Researchers discovered a sophisticated phishing attack that costs millions of people across the world over $80 million per month.
The campaign, according to security firm Group-IB, targets consumers in over 90 countries, including the United States, Canada, South Korea, and Italy. It sends out bogus surveys and incentives from well-known companies in order to acquire their personal and financial information.
According to the business, a single network targets over 10 million victims and 120 companies.
Fraudsters lure their victims in by sending out invitations to participate in a survey in exchange for a prize. Each of these offers includes a link to the survey's website. Threat actors exploit all acceptable digital marketing methods for 'lead generation,' including contextual advertising, advertising on legal and fully illegal sites, SMS, and mail-outs.
In order to gain trust from their victims, scammers register domain names that are similar to the legitimate ones. They were also seen updating links to the calendar and making social media postings on a less frequent basis. After visiting the targeted link, the user enters a process known as traffic cloaking, which allows cybercriminals to show different material to various users based on user attributes.
While the victim is being sent to this 'branded survey,' information about their experience is being gathered and used to personalize a final harmful link that can only be opened once, making it more difficult to detect and shut down the scam.
At the end of the process, the user is asked to answer questions in order to get a reward from a well-known brand and to fill out a form that requests their personal information, which is reportedly required to receive the prize.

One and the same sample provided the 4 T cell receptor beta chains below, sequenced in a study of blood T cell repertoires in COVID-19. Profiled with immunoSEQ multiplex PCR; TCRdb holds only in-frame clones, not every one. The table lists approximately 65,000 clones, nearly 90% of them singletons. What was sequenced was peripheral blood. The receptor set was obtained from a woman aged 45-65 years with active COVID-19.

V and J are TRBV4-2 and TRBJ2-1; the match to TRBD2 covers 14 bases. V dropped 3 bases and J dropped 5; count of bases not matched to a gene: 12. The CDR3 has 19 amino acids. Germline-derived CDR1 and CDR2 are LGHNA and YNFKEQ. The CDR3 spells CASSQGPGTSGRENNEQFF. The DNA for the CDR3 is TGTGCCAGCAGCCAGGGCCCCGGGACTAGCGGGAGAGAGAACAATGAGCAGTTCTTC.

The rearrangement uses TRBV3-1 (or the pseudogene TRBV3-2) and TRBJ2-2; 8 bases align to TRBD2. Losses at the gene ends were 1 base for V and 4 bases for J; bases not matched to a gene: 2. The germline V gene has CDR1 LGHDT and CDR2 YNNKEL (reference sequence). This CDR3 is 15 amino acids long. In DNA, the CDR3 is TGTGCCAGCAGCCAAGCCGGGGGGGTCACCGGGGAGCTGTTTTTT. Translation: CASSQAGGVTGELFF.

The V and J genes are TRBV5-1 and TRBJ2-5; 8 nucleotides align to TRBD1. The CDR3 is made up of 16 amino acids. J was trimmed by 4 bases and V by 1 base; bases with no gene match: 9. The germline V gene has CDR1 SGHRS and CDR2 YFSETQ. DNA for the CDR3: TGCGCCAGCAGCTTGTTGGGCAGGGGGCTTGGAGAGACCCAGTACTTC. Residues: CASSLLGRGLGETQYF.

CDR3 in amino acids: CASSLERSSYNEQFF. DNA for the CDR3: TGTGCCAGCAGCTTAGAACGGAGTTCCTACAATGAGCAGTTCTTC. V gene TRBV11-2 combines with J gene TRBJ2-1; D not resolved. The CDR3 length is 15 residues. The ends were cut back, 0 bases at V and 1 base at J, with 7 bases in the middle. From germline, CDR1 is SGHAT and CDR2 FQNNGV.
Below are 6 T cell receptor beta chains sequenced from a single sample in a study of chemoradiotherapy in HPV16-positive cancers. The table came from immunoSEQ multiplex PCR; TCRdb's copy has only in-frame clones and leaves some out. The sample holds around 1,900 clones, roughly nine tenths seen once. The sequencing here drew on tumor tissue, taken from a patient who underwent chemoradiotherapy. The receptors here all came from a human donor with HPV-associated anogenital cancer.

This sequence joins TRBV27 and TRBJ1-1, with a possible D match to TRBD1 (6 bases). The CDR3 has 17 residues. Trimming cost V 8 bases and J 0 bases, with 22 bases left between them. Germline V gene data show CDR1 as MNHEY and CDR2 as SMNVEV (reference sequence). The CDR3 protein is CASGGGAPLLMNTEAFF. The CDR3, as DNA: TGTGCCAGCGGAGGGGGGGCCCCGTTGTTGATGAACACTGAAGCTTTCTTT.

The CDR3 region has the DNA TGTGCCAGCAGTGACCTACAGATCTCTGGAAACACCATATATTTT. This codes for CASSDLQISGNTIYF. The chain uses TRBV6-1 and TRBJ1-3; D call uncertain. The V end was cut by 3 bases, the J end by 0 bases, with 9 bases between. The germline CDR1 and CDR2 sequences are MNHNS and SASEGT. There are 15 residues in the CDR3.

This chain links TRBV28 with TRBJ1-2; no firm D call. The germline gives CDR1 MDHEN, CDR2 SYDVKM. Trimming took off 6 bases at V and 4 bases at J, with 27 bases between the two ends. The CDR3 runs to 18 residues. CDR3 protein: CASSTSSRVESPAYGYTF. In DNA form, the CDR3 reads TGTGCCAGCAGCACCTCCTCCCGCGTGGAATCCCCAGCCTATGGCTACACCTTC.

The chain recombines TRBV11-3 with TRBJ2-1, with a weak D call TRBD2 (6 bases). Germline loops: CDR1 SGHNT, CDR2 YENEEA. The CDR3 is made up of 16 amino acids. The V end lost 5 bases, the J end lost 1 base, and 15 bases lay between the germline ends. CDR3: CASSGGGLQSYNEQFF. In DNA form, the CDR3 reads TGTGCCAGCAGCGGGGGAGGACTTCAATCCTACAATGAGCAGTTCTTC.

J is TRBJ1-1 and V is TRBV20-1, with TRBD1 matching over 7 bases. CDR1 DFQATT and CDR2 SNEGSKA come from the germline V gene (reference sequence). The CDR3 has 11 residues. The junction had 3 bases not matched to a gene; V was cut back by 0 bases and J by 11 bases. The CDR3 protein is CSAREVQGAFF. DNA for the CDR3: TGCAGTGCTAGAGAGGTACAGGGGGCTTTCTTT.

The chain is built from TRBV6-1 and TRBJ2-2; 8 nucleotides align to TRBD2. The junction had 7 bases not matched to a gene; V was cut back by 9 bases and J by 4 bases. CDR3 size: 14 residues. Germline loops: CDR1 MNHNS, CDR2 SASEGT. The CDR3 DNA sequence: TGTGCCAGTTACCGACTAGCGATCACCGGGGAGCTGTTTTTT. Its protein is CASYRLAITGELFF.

Full name, email, postal address, phone number, and bank card details, including expiration date and CVV, are normally required.
Dmitriy Tiunkin, the vendor's head of digital risk protection in Europe, called the current situation a "scamdemic."
The business discovered 60 separate networks, each with over 70 domain names, executing similar targeted linkages.
Four Steps To Protect Yourself From Phishing
1. Use security software to keep your computer safe. Set the software to automatically update so that it can handle any new security threats.
2. Set your phone's software to update automatically to keep it safe. These upgrades may provide you with vital security protection.
3. Multi-factor authentication is a good way to keep your accounts safe. Some accounts provide additional security by needing two or more credentials to log in. Multi-factor authentication is the term for this. There are two types of additional credentials you'll need to log in to your account:
Something you have — like a passcode you get via an authentication app or a security key.
Something you are — like a scan of your fingerprint, your retina, or your face.
If scammers do gain your login and password, multi-factor authentication makes it more difficult for them to log in to your accounts.
4. Back up your data to keep it safe. Make a backup of your data and make sure it isn't connected to your home network. Your PC files can be copied to an external hard drive or cloud storage. Back up your phone's data as well.
How To Report Phishing
If you got a phishing email or text message, report it. The information you give can help fight the scammers.
Step 1. If you got a phishing email, forward it to the Anti-Phishing Working Group at email@example.com. If you got a phishing text message, forward it to SPAM (7726).
Step 2. Report the phishing attack to the FTC at ReportFraud.ftc.gov.